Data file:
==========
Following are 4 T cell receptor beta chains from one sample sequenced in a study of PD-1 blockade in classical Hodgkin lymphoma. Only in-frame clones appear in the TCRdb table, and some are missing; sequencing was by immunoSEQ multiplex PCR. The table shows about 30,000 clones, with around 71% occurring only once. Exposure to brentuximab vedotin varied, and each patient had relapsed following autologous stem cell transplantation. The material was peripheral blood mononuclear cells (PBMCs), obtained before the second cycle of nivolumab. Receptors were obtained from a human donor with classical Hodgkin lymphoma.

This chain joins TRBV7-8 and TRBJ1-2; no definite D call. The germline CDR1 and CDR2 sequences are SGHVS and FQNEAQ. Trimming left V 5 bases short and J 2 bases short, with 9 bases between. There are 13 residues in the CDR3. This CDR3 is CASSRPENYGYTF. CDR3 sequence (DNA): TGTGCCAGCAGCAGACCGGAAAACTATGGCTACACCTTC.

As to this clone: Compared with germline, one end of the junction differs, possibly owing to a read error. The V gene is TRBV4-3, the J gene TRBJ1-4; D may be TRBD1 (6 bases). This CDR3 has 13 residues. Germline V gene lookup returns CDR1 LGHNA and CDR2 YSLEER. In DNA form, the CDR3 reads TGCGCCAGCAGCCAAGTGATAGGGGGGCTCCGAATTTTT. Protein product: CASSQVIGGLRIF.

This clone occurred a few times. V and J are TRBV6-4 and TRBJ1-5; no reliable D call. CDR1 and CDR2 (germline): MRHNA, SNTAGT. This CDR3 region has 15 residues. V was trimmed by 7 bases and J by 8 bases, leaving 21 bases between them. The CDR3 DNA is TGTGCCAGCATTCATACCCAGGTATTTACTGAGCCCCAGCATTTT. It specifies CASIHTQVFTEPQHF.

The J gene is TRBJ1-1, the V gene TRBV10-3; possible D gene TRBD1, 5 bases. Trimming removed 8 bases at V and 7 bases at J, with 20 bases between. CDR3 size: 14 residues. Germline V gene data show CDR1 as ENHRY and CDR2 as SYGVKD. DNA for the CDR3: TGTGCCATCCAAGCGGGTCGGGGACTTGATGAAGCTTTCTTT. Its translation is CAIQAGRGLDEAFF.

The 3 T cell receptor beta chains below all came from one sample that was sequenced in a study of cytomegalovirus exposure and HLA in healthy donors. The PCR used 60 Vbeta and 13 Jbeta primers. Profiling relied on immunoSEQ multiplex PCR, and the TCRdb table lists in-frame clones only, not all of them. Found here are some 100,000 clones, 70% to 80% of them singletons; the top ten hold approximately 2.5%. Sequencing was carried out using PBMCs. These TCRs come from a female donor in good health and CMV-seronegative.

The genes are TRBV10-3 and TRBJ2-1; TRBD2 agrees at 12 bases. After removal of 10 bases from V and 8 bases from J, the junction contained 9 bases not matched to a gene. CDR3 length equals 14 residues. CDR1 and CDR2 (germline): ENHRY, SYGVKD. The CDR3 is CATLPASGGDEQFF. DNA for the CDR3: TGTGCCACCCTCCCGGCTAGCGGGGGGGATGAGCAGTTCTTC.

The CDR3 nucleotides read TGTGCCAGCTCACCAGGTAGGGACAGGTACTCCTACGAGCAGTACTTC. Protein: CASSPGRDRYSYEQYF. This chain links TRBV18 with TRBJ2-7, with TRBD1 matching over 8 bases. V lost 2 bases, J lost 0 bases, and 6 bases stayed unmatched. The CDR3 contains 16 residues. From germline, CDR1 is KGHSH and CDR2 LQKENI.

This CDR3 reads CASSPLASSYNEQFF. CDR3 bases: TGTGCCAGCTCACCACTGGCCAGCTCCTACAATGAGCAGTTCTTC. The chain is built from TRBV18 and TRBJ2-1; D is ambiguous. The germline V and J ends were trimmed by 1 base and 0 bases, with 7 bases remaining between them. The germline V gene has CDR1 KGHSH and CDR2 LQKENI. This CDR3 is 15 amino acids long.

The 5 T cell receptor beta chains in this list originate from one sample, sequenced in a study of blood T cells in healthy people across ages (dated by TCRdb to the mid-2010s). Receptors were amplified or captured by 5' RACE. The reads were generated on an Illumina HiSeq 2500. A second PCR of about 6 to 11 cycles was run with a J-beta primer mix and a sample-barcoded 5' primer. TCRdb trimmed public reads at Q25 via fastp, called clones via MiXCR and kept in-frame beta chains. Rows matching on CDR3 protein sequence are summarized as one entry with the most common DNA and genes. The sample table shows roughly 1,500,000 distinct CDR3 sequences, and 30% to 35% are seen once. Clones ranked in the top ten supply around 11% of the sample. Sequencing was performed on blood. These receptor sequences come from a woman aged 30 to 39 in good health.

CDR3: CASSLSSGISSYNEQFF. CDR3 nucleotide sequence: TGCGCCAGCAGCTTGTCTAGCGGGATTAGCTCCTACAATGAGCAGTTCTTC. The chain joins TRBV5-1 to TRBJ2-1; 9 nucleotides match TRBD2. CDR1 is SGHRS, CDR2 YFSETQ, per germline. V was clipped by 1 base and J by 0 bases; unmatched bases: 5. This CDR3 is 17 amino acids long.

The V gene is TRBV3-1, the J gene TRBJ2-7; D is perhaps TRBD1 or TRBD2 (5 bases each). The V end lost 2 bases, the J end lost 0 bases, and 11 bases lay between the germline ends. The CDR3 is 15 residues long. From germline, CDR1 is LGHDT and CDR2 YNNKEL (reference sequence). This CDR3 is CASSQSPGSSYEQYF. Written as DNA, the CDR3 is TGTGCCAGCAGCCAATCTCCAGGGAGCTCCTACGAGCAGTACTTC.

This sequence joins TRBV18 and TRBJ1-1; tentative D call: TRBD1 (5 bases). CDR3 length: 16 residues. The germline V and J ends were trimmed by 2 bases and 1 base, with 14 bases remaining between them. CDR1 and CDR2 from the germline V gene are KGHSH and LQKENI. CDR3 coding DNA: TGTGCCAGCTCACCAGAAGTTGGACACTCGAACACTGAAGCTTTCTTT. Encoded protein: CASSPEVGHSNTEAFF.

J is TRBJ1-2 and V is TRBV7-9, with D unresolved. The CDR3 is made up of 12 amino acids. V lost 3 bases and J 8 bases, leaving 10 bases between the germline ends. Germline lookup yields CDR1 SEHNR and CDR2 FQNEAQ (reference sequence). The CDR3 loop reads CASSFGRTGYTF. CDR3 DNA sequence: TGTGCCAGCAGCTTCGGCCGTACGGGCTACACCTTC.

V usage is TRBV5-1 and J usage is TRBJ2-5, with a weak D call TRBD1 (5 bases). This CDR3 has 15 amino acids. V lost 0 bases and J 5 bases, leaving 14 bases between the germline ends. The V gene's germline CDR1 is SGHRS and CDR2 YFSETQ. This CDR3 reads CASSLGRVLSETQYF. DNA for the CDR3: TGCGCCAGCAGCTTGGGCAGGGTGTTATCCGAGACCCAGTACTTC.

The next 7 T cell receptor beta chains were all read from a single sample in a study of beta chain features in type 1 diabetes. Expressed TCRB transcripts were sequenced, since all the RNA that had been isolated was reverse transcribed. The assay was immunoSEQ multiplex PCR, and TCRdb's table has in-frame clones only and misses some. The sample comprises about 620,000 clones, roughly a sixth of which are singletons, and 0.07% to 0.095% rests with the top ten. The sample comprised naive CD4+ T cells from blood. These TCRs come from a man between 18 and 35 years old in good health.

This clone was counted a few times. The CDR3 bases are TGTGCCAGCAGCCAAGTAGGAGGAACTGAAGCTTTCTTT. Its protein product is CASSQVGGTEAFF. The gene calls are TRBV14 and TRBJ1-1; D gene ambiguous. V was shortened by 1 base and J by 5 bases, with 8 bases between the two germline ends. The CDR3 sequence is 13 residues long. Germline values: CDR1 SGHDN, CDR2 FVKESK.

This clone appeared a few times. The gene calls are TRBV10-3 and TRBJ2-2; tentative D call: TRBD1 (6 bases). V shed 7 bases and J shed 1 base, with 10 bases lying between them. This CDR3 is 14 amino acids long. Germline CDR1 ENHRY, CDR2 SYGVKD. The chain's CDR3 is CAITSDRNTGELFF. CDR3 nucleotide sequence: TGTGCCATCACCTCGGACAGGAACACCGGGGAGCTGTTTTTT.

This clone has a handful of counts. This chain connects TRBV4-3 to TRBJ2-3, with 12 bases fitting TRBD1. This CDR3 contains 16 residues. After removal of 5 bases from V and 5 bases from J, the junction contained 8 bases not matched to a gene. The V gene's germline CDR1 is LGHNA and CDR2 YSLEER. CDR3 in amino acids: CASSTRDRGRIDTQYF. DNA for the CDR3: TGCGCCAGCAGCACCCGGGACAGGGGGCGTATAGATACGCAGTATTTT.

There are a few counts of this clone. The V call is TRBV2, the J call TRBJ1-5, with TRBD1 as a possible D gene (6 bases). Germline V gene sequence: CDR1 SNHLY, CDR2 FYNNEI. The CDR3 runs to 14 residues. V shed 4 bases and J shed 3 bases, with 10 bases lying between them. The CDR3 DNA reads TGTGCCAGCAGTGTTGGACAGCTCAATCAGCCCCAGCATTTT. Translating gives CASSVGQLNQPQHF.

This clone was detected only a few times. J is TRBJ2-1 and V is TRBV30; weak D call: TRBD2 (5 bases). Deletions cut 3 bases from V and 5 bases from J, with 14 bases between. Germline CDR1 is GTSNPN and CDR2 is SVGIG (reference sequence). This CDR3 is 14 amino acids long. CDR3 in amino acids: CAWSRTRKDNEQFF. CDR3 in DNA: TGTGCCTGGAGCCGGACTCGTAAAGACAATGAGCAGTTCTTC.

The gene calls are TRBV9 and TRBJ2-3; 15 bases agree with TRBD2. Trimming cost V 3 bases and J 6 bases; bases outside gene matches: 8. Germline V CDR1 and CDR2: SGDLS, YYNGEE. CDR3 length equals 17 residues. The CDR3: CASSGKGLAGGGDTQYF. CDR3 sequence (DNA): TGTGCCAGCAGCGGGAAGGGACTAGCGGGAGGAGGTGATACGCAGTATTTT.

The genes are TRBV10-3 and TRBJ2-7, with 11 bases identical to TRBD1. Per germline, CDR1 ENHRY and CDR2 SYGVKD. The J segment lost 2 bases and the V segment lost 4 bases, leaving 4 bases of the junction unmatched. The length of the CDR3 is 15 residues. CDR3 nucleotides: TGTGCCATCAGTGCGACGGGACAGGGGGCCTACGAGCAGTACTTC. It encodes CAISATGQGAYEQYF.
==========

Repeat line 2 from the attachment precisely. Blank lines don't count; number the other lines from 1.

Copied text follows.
This chain joins TRBV7-8 and TRBJ1-2; no definite D call. The germline CDR1 and CDR2 sequences are SGHVS and FQNEAQ. Trimming left V 5 bases short and J 2 bases short, with 9 bases between. There are 13 residues in the CDR3. This CDR3 is CASSRPENYGYTF. CDR3 sequence (DNA): TGTGCCAGCAGCAGACCGGAAAACTATGGCTACACCTTC.